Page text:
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Crete Carrier Corporation v. Stachowiak

United States District Court, S.D. Indiana, Indianapolis Division

March 13, 2014

CRETE CARRIER CORPORATION, Plaintiff,
v.
EDWARD M. STACHOWIAK, MARK D. KUDELA, MID-STATE CARTAGE, INC., Defendants.

ORDER ON MOTION TO AMEND COMPLAINT AND INITIAL DISCLOSURES

TIM A. BAKER, Magistrate Judge.

Plaintiff Crete Carrier Corporation filed a motion to amend its complaint and initial disclosures to include claims under Nebraska law, which permits recovery in excess of actual damages. Defendants object to the amendment arguing that Plaintiff's motion is untimely, prejudicial, and futile. For the reasons set forth below, Plaintiff's motion for leave to amend its complaint and initial disclosures [Filing No. 43] is granted.

The Court should freely grant leave to a party to amend its pleadings when justice so requires. Fed.R.Civ.P. 15(a)(2). However, when a party submits its motion to amend after the applicable deadline for amending the pleadings, the party must demonstrate good cause to amend.[1] Fed.R.Civ.P. 16(b)(4). Good cause under Rule 16 considers the diligence of the moving party. Trustmark Ins. Co. v. General & Cologne Life Re of America , 424 F.3d 542, 553 (7th Cir. 2005). Once the moving party establishes good cause, the Court applies Rule 15's liberal standard. Shadeland Station Apartments I, LLC v. Realsource Brokerage Services, L.C., No. 1:09-cv-629-WTL-TAB, 2011 WL 1769012, at *1 (S.D. Ind. May 5, 2011).

The Court ordered a June 14, 2013, deadline for filing motions to amend the pleadings. Seven months after the deadline to amend the pleadings, Plaintiff submitted its motion for leave to amend to include Nebraska Revised Statute 48-118 as a basis for damages. Plaintiff asserts that it originally limited recovery to actual damages in an effort to settle the case. Now that settlement is unlikely, Plaintiff requests leave to amend in an effort to seek all available damages. During settlement discussions, Plaintiff notified Defendants of its intention to seek recovery of all damages in the event settlement was unsuccessful. Defendants assert that Plaintiff does not demonstrate good cause because it knew about the Nebraska statute but choose not to pursue a claim earlier so that it could obtain settlement more easily. The Court will not deny a motion to amend merely because a party focused its efforts on settlement instead of litigation. Settlement is an efficient and effective approach to resolve disputes, and parties that focus early efforts on settlement should not be penalized for doing so. Moreover, Plaintiff notified Defendants of its intention to include claims under Nebraska law if settlement was unsuccessful and filed its motion less than a week after the settlement conference. For the purposes of Rule 16(b), Plaintiff demonstrates good cause.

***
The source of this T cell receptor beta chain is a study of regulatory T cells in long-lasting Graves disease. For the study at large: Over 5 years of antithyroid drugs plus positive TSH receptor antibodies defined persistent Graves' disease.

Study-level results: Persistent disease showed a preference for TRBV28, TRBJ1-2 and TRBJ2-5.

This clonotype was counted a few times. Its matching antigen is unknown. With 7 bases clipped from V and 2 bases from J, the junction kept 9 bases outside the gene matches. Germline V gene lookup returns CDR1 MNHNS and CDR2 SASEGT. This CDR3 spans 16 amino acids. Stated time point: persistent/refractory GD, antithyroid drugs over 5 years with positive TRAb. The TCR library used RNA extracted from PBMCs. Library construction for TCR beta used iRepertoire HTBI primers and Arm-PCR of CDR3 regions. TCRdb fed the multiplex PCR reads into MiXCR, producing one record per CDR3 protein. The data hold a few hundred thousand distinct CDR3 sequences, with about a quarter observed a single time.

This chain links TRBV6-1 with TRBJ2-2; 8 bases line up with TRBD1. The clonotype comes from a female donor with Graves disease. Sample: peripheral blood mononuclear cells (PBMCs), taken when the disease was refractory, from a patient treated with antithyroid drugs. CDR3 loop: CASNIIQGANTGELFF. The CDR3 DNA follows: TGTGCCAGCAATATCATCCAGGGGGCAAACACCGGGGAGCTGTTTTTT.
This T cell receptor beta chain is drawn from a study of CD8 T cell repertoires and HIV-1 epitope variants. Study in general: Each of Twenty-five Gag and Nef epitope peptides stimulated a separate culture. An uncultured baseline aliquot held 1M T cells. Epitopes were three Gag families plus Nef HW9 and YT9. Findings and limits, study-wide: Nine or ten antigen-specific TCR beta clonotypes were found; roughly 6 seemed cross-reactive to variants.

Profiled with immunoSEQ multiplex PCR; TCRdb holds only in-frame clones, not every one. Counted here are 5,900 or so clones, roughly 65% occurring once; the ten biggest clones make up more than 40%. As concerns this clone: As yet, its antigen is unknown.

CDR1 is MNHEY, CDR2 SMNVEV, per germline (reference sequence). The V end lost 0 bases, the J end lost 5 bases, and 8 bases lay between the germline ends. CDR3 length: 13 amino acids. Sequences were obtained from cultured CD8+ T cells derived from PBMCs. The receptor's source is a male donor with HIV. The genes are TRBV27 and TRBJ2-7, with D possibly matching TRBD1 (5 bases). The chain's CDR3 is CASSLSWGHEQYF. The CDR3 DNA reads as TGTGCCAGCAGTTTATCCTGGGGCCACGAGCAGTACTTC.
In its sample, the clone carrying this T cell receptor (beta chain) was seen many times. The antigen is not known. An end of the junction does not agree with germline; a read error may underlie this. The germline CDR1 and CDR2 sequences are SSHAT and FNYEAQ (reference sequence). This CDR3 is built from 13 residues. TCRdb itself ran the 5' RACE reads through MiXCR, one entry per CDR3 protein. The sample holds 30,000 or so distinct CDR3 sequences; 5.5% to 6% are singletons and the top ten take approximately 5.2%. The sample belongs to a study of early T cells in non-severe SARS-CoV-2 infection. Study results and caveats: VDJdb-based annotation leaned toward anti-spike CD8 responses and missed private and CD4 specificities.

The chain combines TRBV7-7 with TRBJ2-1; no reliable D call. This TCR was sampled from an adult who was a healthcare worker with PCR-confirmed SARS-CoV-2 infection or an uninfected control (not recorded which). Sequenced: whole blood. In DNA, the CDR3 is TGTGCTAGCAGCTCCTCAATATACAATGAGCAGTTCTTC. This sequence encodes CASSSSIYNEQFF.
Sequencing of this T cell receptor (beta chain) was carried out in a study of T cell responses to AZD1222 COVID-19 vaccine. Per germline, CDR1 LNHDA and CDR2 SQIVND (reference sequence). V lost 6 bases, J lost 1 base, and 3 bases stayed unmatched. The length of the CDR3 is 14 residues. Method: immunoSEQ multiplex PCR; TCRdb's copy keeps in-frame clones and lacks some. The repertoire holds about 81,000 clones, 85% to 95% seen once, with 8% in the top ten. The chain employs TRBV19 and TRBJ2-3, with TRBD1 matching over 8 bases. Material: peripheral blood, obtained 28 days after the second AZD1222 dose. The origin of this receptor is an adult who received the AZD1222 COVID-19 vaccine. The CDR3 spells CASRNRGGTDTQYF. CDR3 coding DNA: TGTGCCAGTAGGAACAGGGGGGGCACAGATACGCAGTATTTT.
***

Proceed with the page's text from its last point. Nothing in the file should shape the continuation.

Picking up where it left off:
Defendants argue that the motion is futile because Nebraska law is not applicable. A quick review of the facts suggests Nebraska law may be relevant going forward. Plaintiff's principal place of business is located in Nebraska. David Baker, who was driving Plaintiff's vehicle at the time of the accident and is central to this litigation, filed his workers compensation claim in Nebraska. Given the facts, a reasonable probability exists that Nebraska law is relevant. Thus, amending the complaint to include a claim under the Nebraska statute is not futile.

Defendants argue that they will be prejudiced by such amendments, given that the dispositive motion deadline has passed.[2] The fact that the dispositive motion deadline has passed supports Defendants' prejudice argument. However, such prejudice is mitigated somewhat given that the Court will need to address the application of Nebraska law at some point during the course of litigation.[3] Defendants assert that they are further prejudiced given that Baker is not a party. This argument is not convincing. Baker recently voluntarily appeared in Florida for his deposition and, according to Plaintiff's counsel, will attend the trial. It is not entirely clear that Baker will voluntarily turn over to Defendants his relevant medical documents, but the record suggests Defendants' request for such documents was overbroad. [Filing No. 63.]

When justice so requires, the Court must freely grant leave to amend. Thus, Plaintiff's motion for leave to amend its complaint and initial disclosure [Filing No. 43] is granted. The amended complaint and the amended initial disclosures attached [Filing No. 43-1; Filing No. 43-2] are deemed filed as of the date of this order.


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